IPEN Participating Organization Ecological Alert and Recovery-Thailand (EARTH) recently organized a seminar entitled "Good Governance in Sustainable Waste Management: the case of Chiang Rak Yai Waste-to-Energy Project" in collaboration with Puey Ungphakorn School of Development Studies and the Faculty of Sociology and Anthropology.
We, Co-Chairs of the global NGO network of IPEN, express our deep concern over human injustice happening around the world. Too often violent conflicts over natural resources target environmental activists for harm. These conflicts include land grabbing, illegal logging, devastating mining, overuse and contamination of water resources, international investments violating local laws, and many other activities with the potential to irreversibly change the life of people and communities.
Two murders happened in Honduras in March this year, taking the lives of two amazing individuals fighting for the rights of indigenous peoples to live in a protected and healthy environment.
On March 2nd, Berta Cáceres, one of the leading indigenous activists in Honduras, a coordinator of the organisation COPINH and a Goldman 2015 Prize Winner, was assassinated in her hometown of La Esperanza, Honduras. Berta won the Goldman Prize in 2015 for her successful fight against the world’s largest dam builder, and in defense of the rights of indigenous peoples of Honduras. Her powerful speech at the Goldman Prize ceremony inspires us all.
Two weeks later Nelson García, another member of COPINH, was murdered when he helped a group of poor families resist a land grab in the small town of Rio Lindo in Honduras. Both murders happened as a result of the violation of the right of free speech for activists defending the livelihoods of people.
To: FMO, Finnfund, Central American Bank for Economic Integration CABEI
The undersigned organisations welcome the announcement of FMO on March 16  that it will suspend all its activities in Honduras, including further disbursements on the loan for the Agua Zarca project, following the brutal murder of Nelson Garcia, member of COPINH.
(Penang, Malaysia)More than sixty percent of paint brands analyzed in a new study on total lead in solvent-based decorative paints contained high lead levels, and at least one paint from most brands contained exceedingly high lead levels. The findings are included in a report released today by the Consumers’ Association of Penang (CAP) and IPEN. Moreover, consumer information about lead content was missing from most paint can labels, and a number of brands falsely advertised themselves as “low lead.”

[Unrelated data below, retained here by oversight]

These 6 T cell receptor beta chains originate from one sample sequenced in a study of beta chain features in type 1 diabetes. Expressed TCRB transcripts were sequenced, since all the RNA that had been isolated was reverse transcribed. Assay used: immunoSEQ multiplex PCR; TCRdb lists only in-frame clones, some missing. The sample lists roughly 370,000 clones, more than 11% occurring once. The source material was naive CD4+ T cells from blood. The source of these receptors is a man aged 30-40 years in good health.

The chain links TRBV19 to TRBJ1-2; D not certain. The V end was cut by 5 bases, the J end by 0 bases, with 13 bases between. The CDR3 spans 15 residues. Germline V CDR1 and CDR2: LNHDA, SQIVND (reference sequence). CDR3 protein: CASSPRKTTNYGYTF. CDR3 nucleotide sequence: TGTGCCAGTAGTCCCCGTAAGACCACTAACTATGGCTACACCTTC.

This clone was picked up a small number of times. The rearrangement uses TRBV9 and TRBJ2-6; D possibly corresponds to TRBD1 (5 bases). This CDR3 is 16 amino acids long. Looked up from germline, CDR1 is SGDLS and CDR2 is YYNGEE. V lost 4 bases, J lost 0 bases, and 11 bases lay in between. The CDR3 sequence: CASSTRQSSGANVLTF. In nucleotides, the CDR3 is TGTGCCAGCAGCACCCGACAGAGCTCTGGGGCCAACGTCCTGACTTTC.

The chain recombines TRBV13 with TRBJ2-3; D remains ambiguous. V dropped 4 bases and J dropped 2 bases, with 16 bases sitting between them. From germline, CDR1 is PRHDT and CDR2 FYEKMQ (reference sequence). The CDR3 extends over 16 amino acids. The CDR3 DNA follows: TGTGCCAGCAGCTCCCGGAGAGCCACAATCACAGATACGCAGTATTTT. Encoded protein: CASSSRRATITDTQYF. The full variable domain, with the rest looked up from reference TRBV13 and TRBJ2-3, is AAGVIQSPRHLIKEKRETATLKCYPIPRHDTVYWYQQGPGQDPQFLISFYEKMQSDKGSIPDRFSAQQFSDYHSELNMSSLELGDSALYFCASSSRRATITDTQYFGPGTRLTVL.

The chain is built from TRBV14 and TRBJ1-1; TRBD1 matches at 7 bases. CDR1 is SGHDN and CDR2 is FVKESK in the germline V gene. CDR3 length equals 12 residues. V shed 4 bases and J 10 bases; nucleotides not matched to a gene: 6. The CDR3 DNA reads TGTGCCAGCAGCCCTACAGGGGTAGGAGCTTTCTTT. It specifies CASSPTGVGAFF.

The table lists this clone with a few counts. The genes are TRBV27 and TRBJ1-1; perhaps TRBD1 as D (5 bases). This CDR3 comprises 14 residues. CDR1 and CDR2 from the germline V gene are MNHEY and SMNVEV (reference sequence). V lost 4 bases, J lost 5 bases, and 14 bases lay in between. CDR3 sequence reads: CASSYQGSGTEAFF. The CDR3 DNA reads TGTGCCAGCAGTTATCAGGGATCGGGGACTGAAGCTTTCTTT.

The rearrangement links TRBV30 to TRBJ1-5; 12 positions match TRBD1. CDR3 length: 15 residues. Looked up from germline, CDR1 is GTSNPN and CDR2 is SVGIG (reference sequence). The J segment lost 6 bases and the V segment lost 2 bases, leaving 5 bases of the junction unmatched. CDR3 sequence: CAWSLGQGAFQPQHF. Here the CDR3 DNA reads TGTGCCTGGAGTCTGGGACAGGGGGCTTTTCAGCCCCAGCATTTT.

“The health impacts of lead exposure on young children’s brains are lifelong, irreversible and untreatable,” said S.M. Mohamed Idris, President of CAP. “We are limiting our children and our nation’s future intellectual development even though safe and effective alternatives are already in use and widely available in Malaysia. We must reduce this critical source of lead exposure to young children.”
(Bangkok, Thailand) On January 29, 2016, Thailand issued compulsory legislation controlling the amount of lead and other heavy metals in enamel paints, effective January 2017. According to this national decree, all enamel paints used for construction and decorative purposes which are manufactured or sold in Thailand must meet the following requirements:
No more than 0.01% lead, mercury and cadmium (dry weight)
No more than 0.1% hexavalent chromium (dry weight)
In addition, all alkyd enamel paints manufactured or sold in Thailand will be required to show a warning label about potential dangers from the product, for example, “contains toxic substance” or “keep away from children.”
The effort to regulate lead in paint in Thailand has been led by the Thai NGO, Ecological Alert and Recovery-Thailand (EARTH) as a part of IPEN’s Asian Lead Paint Elimination Project.
(Dead Sea, Jordan) At the 7th meeting of the Minamata Convention on Mercury, a small group of developed countries opposed prompt creation of guidelines to manage toxic mercury-contaminated sites. Proponents of action expressed concerns over local harm and mercury’s wide ranging impacts as a global pollutant. Fifty-four countries in Africa, 55 countries in Asia-Pacific, and countries in Central and Eastern Europe and Latin America pushed for action. However, the EU blocked consensus on prompt development of guidelines, ensuring years of delay and continuing mercury pollution.